And that the larger the housing, the more spring force the housing can apply to the contact to keep it flat and aligned.

If they are not in alignment, and flat, relative to each other, then only a portion of the contact touches, and resistance is *much* higher than designed for, and that's when you see melted housings/wires from them.

Tying down wires for andersons too near the housing will also cause these problems, becuase it forces the contacts out of alignment, too.


So if your wires just barely fit inside the housings or you have to force them on, you need the next size up, or risk high-resistance connections and the associated failures.

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Re: Ebike Hub 3 phase wire melting issue

Post by dogman dan » Jan 01 2017 9:01am

I don't know if they have locking hardware, but take the panel cover off your breaker box on your house. Inside, where the mains connect to the box, you will see a screw down connection on those finger thick main wires. Similar lugs will connect all your ground wires. Similar lugs are built into every single breaker.

True enough, though those lugs look nice, they likely could work loose as you ride. Your house panel doesn't bounce down the road. Past the breaker box in the house, its all non solder connections. It might be wire nuts, or a quicker crimp connector that looks a bit like a wire nut. The pro of course will use the proper tool and get good crimps.

The problem with the ring terminals is simple, they are not such great terminals, so the best possible crimp on them is not so great. I still think those lugs look great for those with zero ability to solder or crimp a better connector on.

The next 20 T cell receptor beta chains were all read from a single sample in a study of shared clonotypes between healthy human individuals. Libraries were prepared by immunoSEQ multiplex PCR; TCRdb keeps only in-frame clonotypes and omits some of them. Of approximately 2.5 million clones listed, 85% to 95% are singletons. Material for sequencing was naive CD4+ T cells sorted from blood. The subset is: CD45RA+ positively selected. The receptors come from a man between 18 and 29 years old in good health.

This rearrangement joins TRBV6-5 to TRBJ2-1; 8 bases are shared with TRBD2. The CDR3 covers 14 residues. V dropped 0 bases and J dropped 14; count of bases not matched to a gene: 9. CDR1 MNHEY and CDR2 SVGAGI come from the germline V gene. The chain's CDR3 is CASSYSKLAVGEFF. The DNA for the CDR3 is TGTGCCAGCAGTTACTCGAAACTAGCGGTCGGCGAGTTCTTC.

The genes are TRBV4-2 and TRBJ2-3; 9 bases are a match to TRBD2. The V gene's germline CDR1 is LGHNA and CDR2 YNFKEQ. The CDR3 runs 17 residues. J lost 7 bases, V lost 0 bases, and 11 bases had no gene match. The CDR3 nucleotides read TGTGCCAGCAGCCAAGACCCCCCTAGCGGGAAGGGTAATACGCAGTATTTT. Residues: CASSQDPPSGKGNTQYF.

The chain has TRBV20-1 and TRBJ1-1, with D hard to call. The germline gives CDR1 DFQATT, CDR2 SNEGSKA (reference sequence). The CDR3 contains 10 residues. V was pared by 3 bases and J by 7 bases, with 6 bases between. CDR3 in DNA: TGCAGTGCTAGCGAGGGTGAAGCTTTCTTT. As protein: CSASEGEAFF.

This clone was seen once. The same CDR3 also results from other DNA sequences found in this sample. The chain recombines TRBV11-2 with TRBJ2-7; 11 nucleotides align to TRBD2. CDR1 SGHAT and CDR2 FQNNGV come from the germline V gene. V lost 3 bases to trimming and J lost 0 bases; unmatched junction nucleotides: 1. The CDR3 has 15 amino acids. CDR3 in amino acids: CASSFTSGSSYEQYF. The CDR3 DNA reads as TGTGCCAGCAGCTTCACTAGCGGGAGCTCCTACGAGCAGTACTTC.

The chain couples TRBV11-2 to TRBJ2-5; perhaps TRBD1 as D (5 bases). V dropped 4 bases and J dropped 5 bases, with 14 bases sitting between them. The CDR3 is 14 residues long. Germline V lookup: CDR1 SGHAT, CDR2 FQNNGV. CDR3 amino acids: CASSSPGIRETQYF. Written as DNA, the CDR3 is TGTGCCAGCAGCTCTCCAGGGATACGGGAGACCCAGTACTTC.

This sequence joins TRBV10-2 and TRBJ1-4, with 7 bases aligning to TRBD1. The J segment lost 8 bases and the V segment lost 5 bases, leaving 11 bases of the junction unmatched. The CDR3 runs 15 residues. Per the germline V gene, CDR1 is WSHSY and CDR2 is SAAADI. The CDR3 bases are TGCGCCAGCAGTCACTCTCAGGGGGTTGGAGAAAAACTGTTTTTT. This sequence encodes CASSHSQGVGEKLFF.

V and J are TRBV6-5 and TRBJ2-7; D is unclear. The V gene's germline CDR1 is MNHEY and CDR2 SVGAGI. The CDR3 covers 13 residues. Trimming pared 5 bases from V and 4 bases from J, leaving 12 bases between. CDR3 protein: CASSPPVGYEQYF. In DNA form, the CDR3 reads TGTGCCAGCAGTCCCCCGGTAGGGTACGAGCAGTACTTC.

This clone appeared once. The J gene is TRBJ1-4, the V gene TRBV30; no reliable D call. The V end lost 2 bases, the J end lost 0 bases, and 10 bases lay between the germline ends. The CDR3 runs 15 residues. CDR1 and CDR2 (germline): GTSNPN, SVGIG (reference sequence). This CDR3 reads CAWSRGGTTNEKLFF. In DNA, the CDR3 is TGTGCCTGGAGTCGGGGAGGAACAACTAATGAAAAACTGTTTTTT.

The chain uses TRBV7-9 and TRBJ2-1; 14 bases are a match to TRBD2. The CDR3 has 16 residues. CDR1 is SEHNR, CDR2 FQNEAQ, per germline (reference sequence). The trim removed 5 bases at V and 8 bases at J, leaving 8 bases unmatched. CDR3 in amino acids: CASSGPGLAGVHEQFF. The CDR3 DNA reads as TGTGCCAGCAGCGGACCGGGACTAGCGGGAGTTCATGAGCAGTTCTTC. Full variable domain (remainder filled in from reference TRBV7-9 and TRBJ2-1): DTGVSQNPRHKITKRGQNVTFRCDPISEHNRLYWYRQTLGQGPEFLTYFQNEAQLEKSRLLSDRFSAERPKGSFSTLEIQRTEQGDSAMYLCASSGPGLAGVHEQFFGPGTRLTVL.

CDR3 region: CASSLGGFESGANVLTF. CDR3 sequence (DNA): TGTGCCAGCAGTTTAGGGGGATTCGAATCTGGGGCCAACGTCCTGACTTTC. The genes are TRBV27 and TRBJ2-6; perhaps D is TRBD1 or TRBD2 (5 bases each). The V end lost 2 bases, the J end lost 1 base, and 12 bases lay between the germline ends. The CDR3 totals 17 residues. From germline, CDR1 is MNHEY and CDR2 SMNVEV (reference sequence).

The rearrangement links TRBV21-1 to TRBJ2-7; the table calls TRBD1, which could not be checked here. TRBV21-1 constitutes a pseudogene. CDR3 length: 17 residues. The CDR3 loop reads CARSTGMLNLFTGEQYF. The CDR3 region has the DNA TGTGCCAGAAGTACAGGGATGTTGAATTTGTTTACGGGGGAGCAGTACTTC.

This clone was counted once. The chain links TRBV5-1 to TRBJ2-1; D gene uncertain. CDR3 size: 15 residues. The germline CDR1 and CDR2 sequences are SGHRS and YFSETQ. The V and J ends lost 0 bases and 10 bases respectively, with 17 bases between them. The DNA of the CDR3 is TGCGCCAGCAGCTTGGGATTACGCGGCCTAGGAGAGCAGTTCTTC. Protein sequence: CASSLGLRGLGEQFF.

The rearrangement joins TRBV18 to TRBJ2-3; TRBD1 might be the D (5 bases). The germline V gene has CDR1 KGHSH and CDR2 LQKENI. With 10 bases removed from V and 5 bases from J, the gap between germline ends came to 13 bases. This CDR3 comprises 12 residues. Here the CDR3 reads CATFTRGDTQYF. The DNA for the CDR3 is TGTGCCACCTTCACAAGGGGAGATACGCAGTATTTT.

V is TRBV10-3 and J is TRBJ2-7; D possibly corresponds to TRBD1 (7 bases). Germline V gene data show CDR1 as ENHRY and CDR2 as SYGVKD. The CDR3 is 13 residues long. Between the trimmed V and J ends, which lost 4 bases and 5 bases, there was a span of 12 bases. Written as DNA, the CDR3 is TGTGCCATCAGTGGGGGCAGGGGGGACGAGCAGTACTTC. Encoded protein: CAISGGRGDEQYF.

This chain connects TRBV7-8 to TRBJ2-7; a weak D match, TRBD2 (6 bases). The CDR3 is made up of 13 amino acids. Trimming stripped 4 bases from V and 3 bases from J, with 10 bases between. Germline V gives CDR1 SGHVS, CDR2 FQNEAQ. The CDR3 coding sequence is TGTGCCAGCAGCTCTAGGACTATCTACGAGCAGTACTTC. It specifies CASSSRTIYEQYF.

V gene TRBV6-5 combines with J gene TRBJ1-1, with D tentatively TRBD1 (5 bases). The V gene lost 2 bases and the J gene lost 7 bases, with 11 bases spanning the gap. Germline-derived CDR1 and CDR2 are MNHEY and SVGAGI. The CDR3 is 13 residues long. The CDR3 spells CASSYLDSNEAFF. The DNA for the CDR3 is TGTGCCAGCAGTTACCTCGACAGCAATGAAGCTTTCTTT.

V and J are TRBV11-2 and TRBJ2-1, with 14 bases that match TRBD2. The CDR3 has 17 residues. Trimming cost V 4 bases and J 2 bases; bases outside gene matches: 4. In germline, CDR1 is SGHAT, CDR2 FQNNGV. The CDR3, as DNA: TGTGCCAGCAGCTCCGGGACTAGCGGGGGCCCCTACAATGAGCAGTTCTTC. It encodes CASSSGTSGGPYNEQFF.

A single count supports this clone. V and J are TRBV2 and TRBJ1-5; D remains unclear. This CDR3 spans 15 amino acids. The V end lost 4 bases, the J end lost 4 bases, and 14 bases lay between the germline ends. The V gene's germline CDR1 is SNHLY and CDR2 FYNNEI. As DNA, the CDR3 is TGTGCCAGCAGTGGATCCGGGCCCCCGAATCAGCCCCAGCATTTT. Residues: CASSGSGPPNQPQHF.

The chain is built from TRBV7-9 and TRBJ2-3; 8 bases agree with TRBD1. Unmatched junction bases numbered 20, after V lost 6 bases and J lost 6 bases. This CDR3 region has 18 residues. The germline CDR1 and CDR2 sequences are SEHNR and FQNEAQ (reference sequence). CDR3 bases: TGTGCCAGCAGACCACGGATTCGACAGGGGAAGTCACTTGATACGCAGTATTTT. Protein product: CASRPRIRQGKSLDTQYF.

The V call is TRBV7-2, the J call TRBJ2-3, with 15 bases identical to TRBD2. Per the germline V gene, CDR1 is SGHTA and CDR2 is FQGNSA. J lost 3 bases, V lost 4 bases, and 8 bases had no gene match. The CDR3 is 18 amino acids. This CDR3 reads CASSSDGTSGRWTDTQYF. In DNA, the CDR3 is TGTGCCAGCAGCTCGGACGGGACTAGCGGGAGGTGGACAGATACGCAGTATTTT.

But another option is the wire nut. I ran one battery for almost 4 years, with a spliced on wire to lengthen the discharge wire, connected by wire nuts. properly used, they are another option. Easy to fix if they do loosen, but in 7000 miles mine did not loosen. To this day I carry wire nuts in my emergency fix kits.

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Re: Ebike Hub 3 phase wire melting issue

Post by Sami fouad » Jan 28 2020 12:36pm

Hello is there any one that had a problem with his ebike... The issue is that my ebike goes off sometimes when i use it... When i turned it on it shows all that power are full while i move on the power assist looks like goes down gradually as far as i pedal when i stop pedaling the power assist comes full again..thanks in advance

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Re: Ebike Hub 3 phase wire melting issue

Post by dogman dan » Jan 29 2020 7:40am

Usually that's just a battery too weak to run the motor well. It sags under load so much it can't stay turned on.

Same problem can be similar to this thread, really poor connections or plugs causing the same thing.

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Re: Ebike Hub 3 phase wire melting issue

Post by spinningmagnets » Jan 29 2020 7:59am

You mentioned you are not good at soldering. Perhaps crimp the three motor phase wires directly to the three phase wires coming from the controller?